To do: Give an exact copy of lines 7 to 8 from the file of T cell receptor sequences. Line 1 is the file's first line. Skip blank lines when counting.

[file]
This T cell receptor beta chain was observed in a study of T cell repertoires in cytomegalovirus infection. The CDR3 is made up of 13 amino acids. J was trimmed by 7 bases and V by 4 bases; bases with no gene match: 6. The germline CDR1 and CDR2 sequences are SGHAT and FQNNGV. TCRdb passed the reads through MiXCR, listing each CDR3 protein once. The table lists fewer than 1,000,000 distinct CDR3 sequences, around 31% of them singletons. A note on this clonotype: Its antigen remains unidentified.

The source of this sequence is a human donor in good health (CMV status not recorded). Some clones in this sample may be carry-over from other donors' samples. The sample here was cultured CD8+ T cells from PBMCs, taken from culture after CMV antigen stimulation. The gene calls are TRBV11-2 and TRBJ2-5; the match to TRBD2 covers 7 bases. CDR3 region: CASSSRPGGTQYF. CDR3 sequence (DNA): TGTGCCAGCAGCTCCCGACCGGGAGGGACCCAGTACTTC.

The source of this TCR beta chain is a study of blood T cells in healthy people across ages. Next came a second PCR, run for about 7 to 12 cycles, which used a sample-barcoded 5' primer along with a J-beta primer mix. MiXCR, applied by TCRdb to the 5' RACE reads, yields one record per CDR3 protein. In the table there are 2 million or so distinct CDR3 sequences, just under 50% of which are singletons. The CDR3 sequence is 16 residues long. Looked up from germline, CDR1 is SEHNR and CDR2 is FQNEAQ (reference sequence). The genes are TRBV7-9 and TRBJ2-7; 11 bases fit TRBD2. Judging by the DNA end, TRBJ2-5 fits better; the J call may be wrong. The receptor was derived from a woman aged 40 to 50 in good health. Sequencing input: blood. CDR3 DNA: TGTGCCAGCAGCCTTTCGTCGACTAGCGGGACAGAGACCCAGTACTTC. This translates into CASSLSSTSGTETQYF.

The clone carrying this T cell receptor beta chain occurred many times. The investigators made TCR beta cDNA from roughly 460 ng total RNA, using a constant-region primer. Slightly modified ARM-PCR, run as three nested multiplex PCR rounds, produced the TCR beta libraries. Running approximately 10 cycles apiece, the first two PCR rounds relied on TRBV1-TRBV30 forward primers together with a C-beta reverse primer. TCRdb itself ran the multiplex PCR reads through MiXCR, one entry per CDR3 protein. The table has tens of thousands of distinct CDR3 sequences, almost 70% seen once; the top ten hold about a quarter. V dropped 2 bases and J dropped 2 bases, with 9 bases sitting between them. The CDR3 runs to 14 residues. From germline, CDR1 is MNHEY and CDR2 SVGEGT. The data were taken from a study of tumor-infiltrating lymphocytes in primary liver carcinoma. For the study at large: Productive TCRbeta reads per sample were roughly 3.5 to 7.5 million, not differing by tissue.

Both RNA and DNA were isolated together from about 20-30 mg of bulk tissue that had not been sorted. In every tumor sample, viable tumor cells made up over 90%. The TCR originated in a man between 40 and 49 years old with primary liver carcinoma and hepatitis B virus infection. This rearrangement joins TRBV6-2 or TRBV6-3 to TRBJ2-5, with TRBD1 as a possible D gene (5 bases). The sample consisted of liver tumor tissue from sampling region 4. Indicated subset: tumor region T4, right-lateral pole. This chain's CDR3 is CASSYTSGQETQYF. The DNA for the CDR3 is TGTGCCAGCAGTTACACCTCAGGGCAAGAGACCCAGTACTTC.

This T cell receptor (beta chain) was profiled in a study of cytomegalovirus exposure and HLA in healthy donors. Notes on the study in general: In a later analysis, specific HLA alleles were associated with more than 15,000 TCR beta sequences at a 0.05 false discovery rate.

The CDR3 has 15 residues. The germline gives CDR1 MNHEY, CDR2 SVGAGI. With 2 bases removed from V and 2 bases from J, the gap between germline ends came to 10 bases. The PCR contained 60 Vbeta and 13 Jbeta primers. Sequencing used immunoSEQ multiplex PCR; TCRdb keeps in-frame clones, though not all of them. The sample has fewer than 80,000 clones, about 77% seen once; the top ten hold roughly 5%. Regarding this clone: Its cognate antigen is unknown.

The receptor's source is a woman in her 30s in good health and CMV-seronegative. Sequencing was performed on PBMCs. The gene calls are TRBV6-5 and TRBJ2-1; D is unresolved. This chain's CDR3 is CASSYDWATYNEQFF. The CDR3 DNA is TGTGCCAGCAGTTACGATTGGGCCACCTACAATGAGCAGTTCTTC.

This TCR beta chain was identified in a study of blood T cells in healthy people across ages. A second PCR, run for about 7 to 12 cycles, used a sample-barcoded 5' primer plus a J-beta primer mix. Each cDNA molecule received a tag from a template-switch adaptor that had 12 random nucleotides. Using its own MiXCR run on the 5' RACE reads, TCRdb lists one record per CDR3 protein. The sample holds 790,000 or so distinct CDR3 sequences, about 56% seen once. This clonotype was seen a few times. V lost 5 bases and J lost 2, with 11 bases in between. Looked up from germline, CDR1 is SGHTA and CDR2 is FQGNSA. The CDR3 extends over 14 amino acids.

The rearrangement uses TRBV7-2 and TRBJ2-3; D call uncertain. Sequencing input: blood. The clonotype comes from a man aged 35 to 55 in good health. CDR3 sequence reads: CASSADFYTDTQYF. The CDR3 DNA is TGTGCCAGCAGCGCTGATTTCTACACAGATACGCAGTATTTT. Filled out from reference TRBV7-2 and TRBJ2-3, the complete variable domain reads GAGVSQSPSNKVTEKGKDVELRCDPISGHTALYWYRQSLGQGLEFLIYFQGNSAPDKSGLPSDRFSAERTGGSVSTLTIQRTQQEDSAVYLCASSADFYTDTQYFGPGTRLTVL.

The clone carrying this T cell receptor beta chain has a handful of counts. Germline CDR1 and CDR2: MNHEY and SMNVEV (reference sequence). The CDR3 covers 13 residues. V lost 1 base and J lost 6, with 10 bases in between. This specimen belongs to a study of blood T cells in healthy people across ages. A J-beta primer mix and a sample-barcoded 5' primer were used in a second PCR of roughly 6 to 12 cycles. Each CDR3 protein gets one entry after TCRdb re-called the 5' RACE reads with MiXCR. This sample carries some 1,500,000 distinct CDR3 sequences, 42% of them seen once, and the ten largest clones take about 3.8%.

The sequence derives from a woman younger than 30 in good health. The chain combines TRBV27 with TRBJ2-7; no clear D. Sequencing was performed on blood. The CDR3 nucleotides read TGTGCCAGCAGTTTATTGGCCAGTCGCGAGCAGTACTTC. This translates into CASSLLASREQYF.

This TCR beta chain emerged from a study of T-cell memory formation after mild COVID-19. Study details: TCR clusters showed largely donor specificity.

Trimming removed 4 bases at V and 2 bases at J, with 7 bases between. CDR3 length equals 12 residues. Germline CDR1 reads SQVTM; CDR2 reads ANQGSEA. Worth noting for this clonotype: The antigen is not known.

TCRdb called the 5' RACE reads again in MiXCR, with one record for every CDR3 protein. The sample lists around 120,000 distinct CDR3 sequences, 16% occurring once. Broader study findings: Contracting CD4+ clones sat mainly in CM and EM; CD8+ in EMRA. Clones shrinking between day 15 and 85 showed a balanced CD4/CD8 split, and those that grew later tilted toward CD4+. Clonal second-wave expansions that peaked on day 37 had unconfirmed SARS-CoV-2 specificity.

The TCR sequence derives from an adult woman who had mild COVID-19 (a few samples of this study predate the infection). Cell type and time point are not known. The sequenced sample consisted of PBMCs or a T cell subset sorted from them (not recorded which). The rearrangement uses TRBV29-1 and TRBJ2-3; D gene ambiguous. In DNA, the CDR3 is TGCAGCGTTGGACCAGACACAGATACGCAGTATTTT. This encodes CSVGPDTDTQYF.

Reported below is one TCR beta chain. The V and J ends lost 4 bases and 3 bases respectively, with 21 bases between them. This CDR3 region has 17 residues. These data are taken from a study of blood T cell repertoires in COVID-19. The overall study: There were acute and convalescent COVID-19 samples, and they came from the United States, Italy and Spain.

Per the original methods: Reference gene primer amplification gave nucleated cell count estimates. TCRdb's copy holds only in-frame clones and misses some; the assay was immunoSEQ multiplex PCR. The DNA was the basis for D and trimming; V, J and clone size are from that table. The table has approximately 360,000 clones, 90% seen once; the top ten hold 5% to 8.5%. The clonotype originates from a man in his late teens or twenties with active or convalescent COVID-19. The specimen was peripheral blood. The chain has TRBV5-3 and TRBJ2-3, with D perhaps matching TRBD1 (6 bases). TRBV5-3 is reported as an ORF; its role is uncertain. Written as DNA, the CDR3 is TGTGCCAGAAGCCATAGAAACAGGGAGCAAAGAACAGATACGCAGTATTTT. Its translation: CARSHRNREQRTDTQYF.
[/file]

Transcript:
The CDR3 has 15 residues. The germline gives CDR1 MNHEY, CDR2 SVGAGI. With 2 bases removed from V and 2 bases from J, the gap between germline ends came to 10 bases. The PCR contained 60 Vbeta and 13 Jbeta primers. Sequencing used immunoSEQ multiplex PCR; TCRdb keeps in-frame clones, though not all of them. The sample has fewer than 80,000 clones, about 77% seen once; the top ten hold roughly 5%. Regarding this clone: Its cognate antigen is unknown.

The receptor's source is a woman in her 30s in good health and CMV-seronegative. Sequencing was performed on PBMCs. The gene calls are TRBV6-5 and TRBJ2-1; D is unresolved. This chain's CDR3 is CASSYDWATYNEQFF. The CDR3 DNA is TGTGCCAGCAGTTACGATTGGGCCACCTACAATGAGCAGTTCTTC.